First-degree relatives of someone with Brugada syndrome should be screened. This may include at least a health history, physical exam, and an ECG. Genetic screening may also be used.
Currently, there is no cure for Brugada syndrome. But there are ways to protect people from the dangerous consequences of the disease. An implanted cardioverter defibrillator (ICD) can help prevent sudden death linked to Brugada syndrome. When this device detects the start of an arrhythmia, it will either try to stop it with pacing or deliver a shock to reset it back into its regular rhythm.
Medicines may also help prevent arrhythmias. Another possible treatment option may be a cardiac ablation. In this procedure, a small area of heart tissue found to cause the dangerous arrhythmia is destroyed. Discuss all options with a qualified healthcare provider.
It's also important to stay away from certain medicines that can make Brugada syndrome worse.
The most serious complication of Brugada syndrome is sudden death. This often occurs while the person is sleeping.
Many cases of Brugada syndrome are related to a genetic defect. It's not possible for you to prevent inheriting this condition. But identifying the condition is key to preventing its possible complications. If you have Brugada syndrome and plan to have children, you may want to consult with a genetic counselor first.
If you have any of the symptoms of ventricular arrhythmia, get emergency medical help right away. If you think you may be at risk for Brugada syndrome because of your family history or other reasons, see a healthcare provider for testing.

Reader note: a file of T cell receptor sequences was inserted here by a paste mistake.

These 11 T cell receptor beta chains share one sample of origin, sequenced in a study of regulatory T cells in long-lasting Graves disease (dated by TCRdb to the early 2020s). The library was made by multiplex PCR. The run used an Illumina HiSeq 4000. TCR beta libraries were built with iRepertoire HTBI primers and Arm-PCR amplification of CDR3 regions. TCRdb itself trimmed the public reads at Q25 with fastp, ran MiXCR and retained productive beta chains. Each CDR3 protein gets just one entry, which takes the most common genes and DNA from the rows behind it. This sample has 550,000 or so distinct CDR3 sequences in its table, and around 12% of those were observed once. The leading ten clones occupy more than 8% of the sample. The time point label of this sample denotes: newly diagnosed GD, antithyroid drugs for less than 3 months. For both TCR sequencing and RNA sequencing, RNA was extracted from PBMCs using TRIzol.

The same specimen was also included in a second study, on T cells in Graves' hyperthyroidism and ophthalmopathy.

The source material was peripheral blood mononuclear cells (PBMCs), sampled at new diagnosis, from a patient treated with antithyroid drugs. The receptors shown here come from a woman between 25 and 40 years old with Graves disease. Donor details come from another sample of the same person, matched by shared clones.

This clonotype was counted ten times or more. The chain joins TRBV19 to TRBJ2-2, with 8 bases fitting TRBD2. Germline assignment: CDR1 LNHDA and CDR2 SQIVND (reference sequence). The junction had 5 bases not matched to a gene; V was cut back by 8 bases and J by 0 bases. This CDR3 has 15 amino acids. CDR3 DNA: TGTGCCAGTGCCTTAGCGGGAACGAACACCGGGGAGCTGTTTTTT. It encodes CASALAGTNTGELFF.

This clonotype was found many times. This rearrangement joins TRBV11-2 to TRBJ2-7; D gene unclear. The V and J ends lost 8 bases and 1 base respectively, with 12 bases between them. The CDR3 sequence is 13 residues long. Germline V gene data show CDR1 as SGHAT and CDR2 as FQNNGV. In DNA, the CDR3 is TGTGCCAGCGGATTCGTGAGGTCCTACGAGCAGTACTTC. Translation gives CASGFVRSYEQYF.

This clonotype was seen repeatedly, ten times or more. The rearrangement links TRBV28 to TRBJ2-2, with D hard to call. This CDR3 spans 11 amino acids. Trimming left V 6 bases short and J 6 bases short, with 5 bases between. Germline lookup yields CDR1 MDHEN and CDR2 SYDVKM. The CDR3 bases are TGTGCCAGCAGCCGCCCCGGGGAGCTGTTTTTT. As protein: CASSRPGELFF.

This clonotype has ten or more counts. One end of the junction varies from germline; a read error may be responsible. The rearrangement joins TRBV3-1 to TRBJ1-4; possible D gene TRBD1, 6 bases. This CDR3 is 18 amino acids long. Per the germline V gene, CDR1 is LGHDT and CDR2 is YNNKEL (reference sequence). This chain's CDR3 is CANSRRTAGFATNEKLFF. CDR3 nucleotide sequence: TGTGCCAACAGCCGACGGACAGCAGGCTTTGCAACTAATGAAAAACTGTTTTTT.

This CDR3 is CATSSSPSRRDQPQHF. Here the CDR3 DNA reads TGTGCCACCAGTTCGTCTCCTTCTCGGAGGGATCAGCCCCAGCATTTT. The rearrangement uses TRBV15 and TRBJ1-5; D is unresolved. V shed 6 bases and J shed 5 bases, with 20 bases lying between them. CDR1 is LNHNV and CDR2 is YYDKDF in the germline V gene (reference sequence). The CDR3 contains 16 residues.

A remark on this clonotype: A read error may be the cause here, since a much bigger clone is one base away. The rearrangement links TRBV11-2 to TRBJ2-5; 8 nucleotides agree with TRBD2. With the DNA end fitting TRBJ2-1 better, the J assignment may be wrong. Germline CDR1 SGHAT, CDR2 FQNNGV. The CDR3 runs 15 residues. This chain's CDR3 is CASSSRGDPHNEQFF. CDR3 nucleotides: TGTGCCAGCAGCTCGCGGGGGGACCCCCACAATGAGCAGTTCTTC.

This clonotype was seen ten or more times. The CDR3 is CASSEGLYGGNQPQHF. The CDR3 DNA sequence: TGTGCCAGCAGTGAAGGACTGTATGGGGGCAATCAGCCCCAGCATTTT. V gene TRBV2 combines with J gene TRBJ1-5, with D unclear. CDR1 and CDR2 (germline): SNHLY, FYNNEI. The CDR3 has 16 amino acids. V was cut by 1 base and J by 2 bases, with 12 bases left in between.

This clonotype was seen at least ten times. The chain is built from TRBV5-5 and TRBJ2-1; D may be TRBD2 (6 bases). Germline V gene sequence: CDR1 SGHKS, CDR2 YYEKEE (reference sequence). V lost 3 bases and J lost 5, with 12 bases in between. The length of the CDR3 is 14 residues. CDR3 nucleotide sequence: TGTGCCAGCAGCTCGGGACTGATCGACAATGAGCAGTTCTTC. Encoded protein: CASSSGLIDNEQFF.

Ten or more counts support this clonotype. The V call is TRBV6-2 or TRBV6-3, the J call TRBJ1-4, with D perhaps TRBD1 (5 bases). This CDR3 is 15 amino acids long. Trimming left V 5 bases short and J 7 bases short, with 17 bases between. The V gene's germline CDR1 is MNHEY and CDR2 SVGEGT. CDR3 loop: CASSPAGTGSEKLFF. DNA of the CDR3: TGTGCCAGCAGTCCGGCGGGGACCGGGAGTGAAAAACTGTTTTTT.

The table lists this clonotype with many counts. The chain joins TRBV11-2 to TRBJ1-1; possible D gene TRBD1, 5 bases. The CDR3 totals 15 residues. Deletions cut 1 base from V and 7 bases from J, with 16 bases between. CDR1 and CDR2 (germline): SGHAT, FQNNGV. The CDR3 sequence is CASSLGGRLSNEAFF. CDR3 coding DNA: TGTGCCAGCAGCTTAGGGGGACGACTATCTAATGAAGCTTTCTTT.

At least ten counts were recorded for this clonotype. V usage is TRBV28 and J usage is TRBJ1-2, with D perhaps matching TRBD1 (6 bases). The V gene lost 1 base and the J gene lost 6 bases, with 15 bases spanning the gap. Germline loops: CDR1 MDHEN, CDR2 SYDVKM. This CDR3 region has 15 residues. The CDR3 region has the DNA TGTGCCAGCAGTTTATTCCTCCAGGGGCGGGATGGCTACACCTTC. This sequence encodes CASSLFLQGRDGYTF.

Brugada syndrome is a genetic disorder that causes an irregular heartbeat.
It can be either inherited or acquired.
Genetic testing can look for a mutation such as with the SCN5A gene that may help determine your risk.
If Brugada syndrome is diagnosed, an implanted cardioverter defibrillator (ICD) may be considered to prevent sudden death linked to the syndrome.
If you have any of the symptoms of ventricular arrhythmia, get emergency medical help right away.
Tips to help you get the most from a visit to your healthcare provider:
Know the reason for your visit and what you want to happen.
Before your visit, write down questions you want answered.
Bring someone with you to help you ask questions and remember what your provider tells you.
At the visit, write down the name of a new diagnosis, and any new medicines, treatments, or tests. Also write down any new instructions your provider gives you.
Know why a new medicine or treatment is prescribed, and how it will help you. Also know what the side effects are.
Ask if your condition can be treated in other ways.
Know why a test or procedure is recommended and what the results could mean.
Know what to expect if you do not take the medicine or have the test or procedure.
If you have a follow-up appointment, write down the date, time, and purpose for that visit.
Know how you can contact your provider if you have questions.